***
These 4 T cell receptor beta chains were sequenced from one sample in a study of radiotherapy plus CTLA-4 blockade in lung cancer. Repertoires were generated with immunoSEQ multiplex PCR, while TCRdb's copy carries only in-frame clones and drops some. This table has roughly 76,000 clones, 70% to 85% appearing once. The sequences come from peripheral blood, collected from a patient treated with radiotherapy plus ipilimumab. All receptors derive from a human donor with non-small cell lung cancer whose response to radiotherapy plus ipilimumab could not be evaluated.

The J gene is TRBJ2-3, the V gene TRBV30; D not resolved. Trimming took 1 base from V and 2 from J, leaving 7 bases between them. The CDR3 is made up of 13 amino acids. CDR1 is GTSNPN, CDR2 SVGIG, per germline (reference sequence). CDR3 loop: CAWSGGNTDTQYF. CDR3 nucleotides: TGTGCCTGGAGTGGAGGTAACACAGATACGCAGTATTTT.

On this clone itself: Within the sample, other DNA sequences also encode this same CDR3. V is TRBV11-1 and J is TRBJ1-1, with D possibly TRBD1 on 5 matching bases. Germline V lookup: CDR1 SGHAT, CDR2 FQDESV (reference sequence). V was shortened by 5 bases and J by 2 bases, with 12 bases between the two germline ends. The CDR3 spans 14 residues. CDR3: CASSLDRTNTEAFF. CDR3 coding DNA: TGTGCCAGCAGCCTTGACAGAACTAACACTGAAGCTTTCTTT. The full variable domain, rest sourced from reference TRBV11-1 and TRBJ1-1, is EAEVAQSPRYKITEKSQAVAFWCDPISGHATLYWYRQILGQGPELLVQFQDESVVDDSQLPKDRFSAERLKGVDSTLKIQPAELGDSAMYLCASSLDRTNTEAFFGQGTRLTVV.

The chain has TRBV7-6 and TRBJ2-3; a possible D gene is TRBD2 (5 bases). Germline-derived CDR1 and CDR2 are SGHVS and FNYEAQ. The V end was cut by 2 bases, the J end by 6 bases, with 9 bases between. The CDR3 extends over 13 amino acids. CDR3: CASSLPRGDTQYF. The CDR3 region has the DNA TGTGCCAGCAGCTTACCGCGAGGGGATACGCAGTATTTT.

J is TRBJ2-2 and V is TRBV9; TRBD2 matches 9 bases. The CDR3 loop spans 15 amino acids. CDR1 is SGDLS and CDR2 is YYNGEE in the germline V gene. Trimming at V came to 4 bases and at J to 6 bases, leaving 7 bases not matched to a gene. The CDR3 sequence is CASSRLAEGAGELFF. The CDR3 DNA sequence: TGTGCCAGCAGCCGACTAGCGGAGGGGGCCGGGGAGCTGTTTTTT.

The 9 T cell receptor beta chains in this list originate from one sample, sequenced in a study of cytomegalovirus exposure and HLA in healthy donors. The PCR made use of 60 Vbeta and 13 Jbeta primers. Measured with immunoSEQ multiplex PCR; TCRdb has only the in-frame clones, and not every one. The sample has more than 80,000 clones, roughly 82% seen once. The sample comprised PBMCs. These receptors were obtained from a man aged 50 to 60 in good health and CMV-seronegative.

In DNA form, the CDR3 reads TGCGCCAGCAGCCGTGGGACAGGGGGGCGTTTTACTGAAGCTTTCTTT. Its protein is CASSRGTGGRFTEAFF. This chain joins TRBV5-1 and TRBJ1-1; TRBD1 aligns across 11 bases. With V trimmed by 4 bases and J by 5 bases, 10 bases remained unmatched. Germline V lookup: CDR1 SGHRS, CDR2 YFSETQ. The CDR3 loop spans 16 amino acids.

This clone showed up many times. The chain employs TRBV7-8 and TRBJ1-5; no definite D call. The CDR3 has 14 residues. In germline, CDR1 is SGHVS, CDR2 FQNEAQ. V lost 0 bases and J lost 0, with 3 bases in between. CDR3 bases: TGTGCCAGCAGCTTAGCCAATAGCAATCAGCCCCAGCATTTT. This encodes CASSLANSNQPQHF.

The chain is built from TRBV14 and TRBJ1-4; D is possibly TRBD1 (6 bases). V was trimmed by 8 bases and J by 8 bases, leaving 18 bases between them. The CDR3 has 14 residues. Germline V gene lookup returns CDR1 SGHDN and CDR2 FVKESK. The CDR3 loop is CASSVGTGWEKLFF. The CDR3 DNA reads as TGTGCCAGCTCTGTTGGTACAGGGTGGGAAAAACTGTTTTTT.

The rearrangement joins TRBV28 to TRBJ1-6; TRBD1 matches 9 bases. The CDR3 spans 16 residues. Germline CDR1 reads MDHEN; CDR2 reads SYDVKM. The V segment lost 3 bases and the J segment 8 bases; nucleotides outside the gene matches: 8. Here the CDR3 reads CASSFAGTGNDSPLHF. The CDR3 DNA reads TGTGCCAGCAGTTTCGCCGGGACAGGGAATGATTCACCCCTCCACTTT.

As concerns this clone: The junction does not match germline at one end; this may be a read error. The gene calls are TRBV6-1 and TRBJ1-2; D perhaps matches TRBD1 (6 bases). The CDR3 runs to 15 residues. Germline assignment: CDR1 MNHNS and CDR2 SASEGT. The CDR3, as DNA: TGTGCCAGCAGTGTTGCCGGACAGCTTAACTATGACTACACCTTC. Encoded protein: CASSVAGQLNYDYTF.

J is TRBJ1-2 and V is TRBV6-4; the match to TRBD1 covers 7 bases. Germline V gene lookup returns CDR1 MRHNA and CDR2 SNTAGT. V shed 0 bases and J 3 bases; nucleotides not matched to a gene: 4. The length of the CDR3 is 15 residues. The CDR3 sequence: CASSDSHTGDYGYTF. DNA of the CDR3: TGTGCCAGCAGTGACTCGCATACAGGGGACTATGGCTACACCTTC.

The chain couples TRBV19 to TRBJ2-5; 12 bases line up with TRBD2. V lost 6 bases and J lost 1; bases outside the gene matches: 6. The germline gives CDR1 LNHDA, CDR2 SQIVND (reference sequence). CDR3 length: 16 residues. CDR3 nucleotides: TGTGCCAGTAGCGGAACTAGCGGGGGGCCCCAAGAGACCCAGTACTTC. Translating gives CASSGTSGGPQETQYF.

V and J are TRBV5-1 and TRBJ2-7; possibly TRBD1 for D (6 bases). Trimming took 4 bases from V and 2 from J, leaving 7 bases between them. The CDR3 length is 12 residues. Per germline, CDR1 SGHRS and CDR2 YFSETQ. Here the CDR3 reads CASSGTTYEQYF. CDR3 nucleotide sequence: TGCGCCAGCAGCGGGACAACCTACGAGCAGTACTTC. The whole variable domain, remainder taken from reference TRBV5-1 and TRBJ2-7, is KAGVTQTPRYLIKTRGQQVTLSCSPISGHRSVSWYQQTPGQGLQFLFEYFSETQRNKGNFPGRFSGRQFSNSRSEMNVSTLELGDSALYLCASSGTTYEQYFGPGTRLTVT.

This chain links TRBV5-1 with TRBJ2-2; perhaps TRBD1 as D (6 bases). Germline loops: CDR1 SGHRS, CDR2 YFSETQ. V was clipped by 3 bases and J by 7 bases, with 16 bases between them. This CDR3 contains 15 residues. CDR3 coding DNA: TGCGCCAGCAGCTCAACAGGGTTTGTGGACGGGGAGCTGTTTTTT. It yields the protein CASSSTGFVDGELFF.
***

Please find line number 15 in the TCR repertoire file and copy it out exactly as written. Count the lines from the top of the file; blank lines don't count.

This chain links TRBV5-1 with TRBJ2-2; perhaps TRBD1 as D (6 bases). Germline loops: CDR1 SGHRS, CDR2 YFSETQ. V was clipped by 3 bases and J by 7 bases, with 16 bases between them. This CDR3 contains 15 residues. CDR3 coding DNA: TGCGCCAGCAGCTCAACAGGGTTTGTGGACGGGGAGCTGTTTTTT. It yields the protein CASSSTGFVDGELFF.